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Vanderbilt diabetes researchers track cells' ability to regenerate

Vanderbilt University scientists have found evidence that the insulin-secreting beta cells of the pancreas, which are either killed or become dysfunctional in the two main forms of diabetes, have the capacity to regenerate.

The surprising finding, posted online recently by Cell Metabolism, suggests that by understanding how regeneration occurs, scientists one day may be able to stop or reverse the rising tide of diabetes, which currently affects more than 8 percent of the U.S. population.

The study "provides clues to how we might learn what signals promote beta-cell regeneration in type 1 and type 2 diabetes," said Alvin Powers, M.D., the paper's senior author and director of the Vanderbilt Diabetes Center.

In the past three months, the Powers group at Vanderbilt, in four separate papers, has reported important findings about the "microenvironment" of the insulin-secreting beta cells and glucagon-secreting alpha cells, which are among four types of cells clustered in "islets" in the pancreas.

Both hormones are important in regulating blood glucose levels and ensuring that glucose is delivered to muscles and brain to be burned as fuel, and stored in the liver. Powers called the islets a "mini-organ" because they are highly vascularized and innervated, and exist within a specialized environment.

In type 1 diabetes, the beta cells are destroyed and glucose levels rise in the blood because not enough insulin is being produced. In type 2 diabetes, a frequent consequence of obesity, tissues become resistant to insulin, again causing blood glucose to rise. Beta cell function also becomes abnormal.

Marcela Brissova, Ph.D., research assistant professor of Medicine, was first or co-first author on three of the manuscripts. Chunhua Dai, M.D., research assistant professor of Medicine; and Kristie Aamodt and Rachel Reinert, Ph.D., students in the Vanderbilt M.D./Ph.D. program, were also among the first or co-first authors.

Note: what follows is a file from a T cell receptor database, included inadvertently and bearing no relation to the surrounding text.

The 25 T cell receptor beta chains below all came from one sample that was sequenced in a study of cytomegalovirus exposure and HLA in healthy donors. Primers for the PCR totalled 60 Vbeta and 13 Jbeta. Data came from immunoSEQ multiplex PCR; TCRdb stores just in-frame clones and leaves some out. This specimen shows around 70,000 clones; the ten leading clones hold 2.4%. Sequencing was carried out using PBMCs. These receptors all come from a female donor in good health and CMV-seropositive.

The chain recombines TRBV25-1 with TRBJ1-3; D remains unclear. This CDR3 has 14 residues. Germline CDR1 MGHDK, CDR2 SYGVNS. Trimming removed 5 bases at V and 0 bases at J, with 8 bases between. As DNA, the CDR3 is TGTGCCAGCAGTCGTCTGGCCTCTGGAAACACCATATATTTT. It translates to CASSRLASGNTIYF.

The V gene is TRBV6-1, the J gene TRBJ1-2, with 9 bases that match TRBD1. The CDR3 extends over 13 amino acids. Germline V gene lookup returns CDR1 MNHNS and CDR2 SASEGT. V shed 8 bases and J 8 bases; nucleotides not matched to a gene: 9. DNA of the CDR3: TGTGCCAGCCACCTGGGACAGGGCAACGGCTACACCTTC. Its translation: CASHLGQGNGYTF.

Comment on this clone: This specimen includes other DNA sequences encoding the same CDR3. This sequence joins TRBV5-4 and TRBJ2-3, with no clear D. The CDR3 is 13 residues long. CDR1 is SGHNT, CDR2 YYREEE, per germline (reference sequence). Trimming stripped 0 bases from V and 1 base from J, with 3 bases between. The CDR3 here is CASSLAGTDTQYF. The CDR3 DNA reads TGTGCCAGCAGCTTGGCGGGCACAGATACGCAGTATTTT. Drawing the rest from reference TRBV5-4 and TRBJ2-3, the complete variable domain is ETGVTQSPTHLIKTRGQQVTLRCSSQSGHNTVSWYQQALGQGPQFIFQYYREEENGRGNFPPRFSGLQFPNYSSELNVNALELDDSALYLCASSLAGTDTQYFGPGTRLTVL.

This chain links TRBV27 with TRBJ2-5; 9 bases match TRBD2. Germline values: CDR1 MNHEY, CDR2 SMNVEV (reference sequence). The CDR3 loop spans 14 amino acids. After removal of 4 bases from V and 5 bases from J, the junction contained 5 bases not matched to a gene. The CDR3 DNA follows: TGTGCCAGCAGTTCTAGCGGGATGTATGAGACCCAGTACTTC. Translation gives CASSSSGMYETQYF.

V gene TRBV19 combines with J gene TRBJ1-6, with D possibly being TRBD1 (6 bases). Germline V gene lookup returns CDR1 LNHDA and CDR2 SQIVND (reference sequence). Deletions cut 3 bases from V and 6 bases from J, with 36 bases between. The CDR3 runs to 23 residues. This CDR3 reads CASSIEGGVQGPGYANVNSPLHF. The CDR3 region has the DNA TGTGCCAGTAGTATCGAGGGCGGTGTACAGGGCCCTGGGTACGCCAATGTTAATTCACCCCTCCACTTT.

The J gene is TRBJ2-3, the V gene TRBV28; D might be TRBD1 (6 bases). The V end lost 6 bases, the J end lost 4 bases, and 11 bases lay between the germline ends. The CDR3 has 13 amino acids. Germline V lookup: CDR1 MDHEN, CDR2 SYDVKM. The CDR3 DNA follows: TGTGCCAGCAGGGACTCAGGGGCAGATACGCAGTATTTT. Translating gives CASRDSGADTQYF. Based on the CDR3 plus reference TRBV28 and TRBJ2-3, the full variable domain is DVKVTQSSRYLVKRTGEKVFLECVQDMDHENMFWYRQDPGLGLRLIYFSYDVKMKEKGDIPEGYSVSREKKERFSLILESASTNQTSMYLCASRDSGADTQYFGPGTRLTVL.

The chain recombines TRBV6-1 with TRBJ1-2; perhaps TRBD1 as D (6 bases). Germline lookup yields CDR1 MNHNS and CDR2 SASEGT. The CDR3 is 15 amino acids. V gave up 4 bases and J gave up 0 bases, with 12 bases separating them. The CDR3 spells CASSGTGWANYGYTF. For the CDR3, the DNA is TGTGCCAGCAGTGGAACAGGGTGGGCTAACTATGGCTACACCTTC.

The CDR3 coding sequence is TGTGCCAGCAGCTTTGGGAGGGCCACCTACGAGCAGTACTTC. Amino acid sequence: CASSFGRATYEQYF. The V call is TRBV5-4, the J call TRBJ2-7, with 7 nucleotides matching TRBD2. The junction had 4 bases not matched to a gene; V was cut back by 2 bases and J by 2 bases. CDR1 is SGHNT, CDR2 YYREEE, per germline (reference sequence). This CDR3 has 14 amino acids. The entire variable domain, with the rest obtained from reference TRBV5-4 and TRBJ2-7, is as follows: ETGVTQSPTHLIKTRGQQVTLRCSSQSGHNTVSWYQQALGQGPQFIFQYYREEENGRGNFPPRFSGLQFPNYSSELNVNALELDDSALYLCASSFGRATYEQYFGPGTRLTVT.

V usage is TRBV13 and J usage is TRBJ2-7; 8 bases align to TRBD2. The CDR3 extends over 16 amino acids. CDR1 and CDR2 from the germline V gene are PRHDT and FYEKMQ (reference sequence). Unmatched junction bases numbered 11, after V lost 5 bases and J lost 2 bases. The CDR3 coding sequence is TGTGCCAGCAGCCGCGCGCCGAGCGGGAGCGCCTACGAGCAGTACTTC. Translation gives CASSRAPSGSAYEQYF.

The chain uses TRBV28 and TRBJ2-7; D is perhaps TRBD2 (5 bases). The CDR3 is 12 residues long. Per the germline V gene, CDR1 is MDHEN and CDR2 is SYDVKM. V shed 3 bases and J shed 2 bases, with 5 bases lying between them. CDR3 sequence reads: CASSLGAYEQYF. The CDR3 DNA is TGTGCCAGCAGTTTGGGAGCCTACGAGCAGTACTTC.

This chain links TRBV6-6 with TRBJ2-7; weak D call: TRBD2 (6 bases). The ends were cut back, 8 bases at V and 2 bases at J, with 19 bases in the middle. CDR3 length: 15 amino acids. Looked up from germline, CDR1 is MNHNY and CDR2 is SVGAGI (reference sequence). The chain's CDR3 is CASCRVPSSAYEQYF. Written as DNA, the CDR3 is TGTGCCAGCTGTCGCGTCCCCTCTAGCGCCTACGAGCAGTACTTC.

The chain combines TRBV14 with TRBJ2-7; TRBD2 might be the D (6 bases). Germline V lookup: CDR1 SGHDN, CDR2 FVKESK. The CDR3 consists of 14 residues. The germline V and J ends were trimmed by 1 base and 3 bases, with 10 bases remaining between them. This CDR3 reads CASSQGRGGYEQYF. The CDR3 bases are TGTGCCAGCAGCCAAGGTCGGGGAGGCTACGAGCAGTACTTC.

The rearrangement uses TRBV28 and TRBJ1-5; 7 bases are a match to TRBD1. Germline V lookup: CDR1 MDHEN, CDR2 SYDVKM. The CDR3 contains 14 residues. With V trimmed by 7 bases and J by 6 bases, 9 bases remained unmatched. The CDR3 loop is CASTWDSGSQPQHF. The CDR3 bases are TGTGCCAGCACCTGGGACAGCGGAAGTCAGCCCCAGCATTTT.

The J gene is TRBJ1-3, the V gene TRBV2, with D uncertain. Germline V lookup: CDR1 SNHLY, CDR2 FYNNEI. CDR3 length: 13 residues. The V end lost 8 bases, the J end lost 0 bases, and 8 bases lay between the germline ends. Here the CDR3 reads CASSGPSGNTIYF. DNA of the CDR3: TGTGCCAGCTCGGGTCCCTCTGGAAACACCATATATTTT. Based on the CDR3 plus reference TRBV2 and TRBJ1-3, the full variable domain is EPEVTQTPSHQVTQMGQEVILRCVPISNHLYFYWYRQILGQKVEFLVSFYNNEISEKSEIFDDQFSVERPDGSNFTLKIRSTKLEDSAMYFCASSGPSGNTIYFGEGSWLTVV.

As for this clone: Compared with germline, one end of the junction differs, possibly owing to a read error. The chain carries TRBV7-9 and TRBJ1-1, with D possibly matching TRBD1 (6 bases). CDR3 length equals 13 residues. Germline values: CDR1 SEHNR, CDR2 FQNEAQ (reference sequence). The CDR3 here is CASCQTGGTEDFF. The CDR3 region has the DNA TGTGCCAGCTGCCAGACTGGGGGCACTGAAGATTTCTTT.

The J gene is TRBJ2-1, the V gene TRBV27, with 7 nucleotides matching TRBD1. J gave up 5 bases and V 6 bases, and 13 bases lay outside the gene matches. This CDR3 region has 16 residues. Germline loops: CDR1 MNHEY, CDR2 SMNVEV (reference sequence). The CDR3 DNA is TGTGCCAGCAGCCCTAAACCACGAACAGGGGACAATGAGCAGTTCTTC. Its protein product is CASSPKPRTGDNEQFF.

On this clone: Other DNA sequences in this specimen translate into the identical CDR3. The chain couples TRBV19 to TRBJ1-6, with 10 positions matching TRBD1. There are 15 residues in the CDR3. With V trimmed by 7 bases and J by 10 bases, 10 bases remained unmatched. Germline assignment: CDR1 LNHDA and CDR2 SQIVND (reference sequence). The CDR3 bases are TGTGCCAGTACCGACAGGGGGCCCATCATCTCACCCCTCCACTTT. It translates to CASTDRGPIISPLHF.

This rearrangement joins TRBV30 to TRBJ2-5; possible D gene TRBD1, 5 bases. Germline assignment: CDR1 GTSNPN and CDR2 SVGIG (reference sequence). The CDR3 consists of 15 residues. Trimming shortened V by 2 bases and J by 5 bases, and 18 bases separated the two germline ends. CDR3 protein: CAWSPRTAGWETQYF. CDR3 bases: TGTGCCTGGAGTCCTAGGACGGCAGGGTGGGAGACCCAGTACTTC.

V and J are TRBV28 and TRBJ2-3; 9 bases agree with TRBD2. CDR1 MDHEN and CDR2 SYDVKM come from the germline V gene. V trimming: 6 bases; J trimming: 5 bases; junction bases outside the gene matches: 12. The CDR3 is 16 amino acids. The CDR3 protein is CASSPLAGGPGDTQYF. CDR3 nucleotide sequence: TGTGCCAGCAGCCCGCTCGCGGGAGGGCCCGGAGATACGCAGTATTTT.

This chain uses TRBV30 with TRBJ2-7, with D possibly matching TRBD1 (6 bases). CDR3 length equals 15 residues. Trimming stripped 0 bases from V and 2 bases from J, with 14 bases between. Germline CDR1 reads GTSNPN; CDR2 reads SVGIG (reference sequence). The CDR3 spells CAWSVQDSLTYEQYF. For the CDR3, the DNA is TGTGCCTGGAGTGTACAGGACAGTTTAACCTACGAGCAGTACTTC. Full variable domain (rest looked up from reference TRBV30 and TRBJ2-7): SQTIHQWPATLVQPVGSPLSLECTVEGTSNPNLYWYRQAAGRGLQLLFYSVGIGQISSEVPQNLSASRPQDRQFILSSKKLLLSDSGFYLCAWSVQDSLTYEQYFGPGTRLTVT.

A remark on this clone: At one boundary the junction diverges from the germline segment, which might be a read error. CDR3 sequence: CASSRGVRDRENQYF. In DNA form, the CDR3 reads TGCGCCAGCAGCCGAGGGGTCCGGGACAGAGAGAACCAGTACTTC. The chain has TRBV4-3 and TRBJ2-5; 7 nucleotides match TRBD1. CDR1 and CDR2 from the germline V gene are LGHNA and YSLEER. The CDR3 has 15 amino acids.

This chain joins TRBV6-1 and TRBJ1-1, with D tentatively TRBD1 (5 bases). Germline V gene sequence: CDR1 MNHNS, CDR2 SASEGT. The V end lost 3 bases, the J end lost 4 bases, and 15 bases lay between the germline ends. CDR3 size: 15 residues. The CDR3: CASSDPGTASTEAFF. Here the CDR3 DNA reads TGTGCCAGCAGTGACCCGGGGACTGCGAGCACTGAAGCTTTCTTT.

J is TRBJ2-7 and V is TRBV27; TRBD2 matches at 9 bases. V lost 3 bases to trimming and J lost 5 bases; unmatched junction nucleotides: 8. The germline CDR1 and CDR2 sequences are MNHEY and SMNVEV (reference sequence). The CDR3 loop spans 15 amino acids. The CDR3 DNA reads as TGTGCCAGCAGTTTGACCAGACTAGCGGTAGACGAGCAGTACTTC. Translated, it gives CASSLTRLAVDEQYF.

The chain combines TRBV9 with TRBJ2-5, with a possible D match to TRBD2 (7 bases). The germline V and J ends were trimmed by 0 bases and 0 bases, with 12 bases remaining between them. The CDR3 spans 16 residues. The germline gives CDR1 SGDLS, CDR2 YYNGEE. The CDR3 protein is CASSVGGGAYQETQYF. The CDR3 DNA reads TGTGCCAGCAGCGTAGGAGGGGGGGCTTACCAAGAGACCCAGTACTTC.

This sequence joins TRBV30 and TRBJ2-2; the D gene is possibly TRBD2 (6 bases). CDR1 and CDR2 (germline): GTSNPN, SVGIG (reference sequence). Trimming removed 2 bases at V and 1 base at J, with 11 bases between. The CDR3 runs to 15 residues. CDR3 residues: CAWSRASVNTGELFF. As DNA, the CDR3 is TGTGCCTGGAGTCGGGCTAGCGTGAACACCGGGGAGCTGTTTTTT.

In two papers in the journal Diabetes and one each in Development and Cell Metabolism, the researchers described four main findings about islet vascularization and innervation:

First, vascular endothelial growth factor A (VEGF-A) is important for development of the islets' blood supply and for beta-cell proliferation. Blocking the growth factor early in development in a mouse model ultimately reduced beta-cell mass and insulin release and impaired glucose clearance from the bloodstream.

Other Vanderbilt scientists involved in this work were postdoctoral fellow Fong Cheng Pan, Ph.D., and Owen McGuinness, Ph.D., professor of Molecular Physiology and Biophysics.

Second, VEGF and other "signals" released by the endothelial cells lining islet blood vessels consequently stimulated growth of islet nerves in mice that connected to the brain.

"If the islets don't become vascularized properly, they don't become innervated properly," Brissova said. These signals also promote beta cell growth.

Other Vanderbilt scientists involved in this research were Ambra Pozzi, Ph.D., professor of Medicine, and Christopher V.E. Wright, D.Phil., Louise B. McGavock Professor, Department of Cell and Developmental Biology.

Third, VEGF-A was not involved when the beta-cell mass increased in an obese mouse model of type 2 diabetes in response to rising glucose levels.

Unlike tumors, which sprout new blood vessels as they grow, the beta-cell tissue increased its blood supply by dilating existing vessels.

Other Vanderbilt scientists involved in this research were Takamune Takahashi, M.D., Ph.D., associate professor of Medicine; Masakazu Shiota, DVM, Ph.D., associate professor of Molecular Physiology and Biophysics; and Eric H. Liu, M.D., assistant professor of Surgery.

Finally, too much VEGF-A can lead to beta cell death. But that sets up a regenerative microenvironment involving an interaction of vascular endothelial cells and macrophages which, in turn, leads to beta cell proliferation both in mice and human islets.

"That's very, very unusual because islet cells are like neurons; once they're dead, they don't usually regrow," Brissova said. "We think that the endothelial cells and macrophages which are recruited from the bone marrow create an environment that promotes the proliferation and regeneration of those beta cells."


Contact: Craig Boerner
Vanderbilt University Medical Center

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